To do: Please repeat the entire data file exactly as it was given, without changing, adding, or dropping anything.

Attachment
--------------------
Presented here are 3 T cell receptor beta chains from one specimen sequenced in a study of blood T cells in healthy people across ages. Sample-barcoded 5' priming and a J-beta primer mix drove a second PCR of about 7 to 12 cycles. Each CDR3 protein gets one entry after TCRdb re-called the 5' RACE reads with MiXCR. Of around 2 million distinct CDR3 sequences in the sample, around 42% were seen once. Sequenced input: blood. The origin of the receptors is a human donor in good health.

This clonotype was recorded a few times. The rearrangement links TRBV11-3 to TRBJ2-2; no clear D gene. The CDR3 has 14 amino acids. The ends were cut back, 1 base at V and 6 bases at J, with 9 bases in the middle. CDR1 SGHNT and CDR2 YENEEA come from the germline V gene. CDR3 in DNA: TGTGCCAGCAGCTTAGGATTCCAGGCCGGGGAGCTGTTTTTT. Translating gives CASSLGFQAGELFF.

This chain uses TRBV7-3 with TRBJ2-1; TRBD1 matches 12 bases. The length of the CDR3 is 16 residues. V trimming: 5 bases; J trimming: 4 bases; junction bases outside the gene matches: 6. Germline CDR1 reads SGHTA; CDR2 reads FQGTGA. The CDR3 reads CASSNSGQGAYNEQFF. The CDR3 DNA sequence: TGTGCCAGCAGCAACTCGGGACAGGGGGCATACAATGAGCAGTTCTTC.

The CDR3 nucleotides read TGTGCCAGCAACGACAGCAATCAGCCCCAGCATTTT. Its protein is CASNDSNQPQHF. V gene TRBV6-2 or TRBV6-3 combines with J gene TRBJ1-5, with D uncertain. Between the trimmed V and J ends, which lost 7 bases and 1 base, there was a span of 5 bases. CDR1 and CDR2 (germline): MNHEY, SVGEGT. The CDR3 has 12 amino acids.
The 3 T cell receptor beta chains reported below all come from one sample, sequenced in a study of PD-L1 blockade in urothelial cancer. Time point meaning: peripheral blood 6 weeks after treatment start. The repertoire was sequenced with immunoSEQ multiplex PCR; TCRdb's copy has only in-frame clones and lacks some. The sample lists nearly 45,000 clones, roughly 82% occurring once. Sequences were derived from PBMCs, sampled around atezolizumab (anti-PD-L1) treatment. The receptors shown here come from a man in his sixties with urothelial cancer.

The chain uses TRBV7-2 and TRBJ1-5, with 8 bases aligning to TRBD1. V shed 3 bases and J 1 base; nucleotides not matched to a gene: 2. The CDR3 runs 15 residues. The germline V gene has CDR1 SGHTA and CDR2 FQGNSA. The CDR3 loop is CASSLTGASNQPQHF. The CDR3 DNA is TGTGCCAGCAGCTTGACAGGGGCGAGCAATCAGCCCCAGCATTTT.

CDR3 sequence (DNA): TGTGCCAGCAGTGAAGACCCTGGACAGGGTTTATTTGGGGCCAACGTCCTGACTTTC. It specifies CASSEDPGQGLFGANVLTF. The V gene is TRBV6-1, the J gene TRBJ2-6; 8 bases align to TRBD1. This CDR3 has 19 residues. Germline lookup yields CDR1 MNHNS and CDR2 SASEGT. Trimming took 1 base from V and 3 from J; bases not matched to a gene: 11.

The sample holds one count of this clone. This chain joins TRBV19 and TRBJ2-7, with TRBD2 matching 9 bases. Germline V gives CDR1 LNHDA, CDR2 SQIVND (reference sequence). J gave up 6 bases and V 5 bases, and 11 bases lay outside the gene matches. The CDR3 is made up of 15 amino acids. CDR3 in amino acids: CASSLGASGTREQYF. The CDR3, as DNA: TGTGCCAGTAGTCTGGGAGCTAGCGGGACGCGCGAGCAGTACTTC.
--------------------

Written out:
Presented here are 3 T cell receptor beta chains from one specimen sequenced in a study of blood T cells in healthy people across ages. Sample-barcoded 5' priming and a J-beta primer mix drove a second PCR of about 7 to 12 cycles. Each CDR3 protein gets one entry after TCRdb re-called the 5' RACE reads with MiXCR. Of around 2 million distinct CDR3 sequences in the sample, around 42% were seen once. Sequenced input: blood. The origin of the receptors is a human donor in good health.

This clonotype was recorded a few times. The rearrangement links TRBV11-3 to TRBJ2-2; no clear D gene. The CDR3 has 14 amino acids. The ends were cut back, 1 base at V and 6 bases at J, with 9 bases in the middle. CDR1 SGHNT and CDR2 YENEEA come from the germline V gene. CDR3 in DNA: TGTGCCAGCAGCTTAGGATTCCAGGCCGGGGAGCTGTTTTTT. Translating gives CASSLGFQAGELFF.

This chain uses TRBV7-3 with TRBJ2-1; TRBD1 matches 12 bases. The length of the CDR3 is 16 residues. V trimming: 5 bases; J trimming: 4 bases; junction bases outside the gene matches: 6. Germline CDR1 reads SGHTA; CDR2 reads FQGTGA. The CDR3 reads CASSNSGQGAYNEQFF. The CDR3 DNA sequence: TGTGCCAGCAGCAACTCGGGACAGGGGGCATACAATGAGCAGTTCTTC.

The CDR3 nucleotides read TGTGCCAGCAACGACAGCAATCAGCCCCAGCATTTT. Its protein is CASNDSNQPQHF. V gene TRBV6-2 or TRBV6-3 combines with J gene TRBJ1-5, with D uncertain. Between the trimmed V and J ends, which lost 7 bases and 1 base, there was a span of 5 bases. CDR1 and CDR2 (germline): MNHEY, SVGEGT. The CDR3 has 12 amino acids.
The 3 T cell receptor beta chains reported below all come from one sample, sequenced in a study of PD-L1 blockade in urothelial cancer. Time point meaning: peripheral blood 6 weeks after treatment start. The repertoire was sequenced with immunoSEQ multiplex PCR; TCRdb's copy has only in-frame clones and lacks some. The sample lists nearly 45,000 clones, roughly 82% occurring once. Sequences were derived from PBMCs, sampled around atezolizumab (anti-PD-L1) treatment. The receptors shown here come from a man in his sixties with urothelial cancer.

The chain uses TRBV7-2 and TRBJ1-5, with 8 bases aligning to TRBD1. V shed 3 bases and J 1 base; nucleotides not matched to a gene: 2. The CDR3 runs 15 residues. The germline V gene has CDR1 SGHTA and CDR2 FQGNSA. The CDR3 loop is CASSLTGASNQPQHF. The CDR3 DNA is TGTGCCAGCAGCTTGACAGGGGCGAGCAATCAGCCCCAGCATTTT.

CDR3 sequence (DNA): TGTGCCAGCAGTGAAGACCCTGGACAGGGTTTATTTGGGGCCAACGTCCTGACTTTC. It specifies CASSEDPGQGLFGANVLTF. The V gene is TRBV6-1, the J gene TRBJ2-6; 8 bases align to TRBD1. This CDR3 has 19 residues. Germline lookup yields CDR1 MNHNS and CDR2 SASEGT. Trimming took 1 base from V and 3 from J; bases not matched to a gene: 11.

The sample holds one count of this clone. This chain joins TRBV19 and TRBJ2-7, with TRBD2 matching 9 bases. Germline V gives CDR1 LNHDA, CDR2 SQIVND (reference sequence). J gave up 6 bases and V 5 bases, and 11 bases lay outside the gene matches. The CDR3 is made up of 15 amino acids. CDR3 in amino acids: CASSLGASGTREQYF. The CDR3, as DNA: TGTGCCAGTAGTCTGGGAGCTAGCGGGACGCGCGAGCAGTACTTC.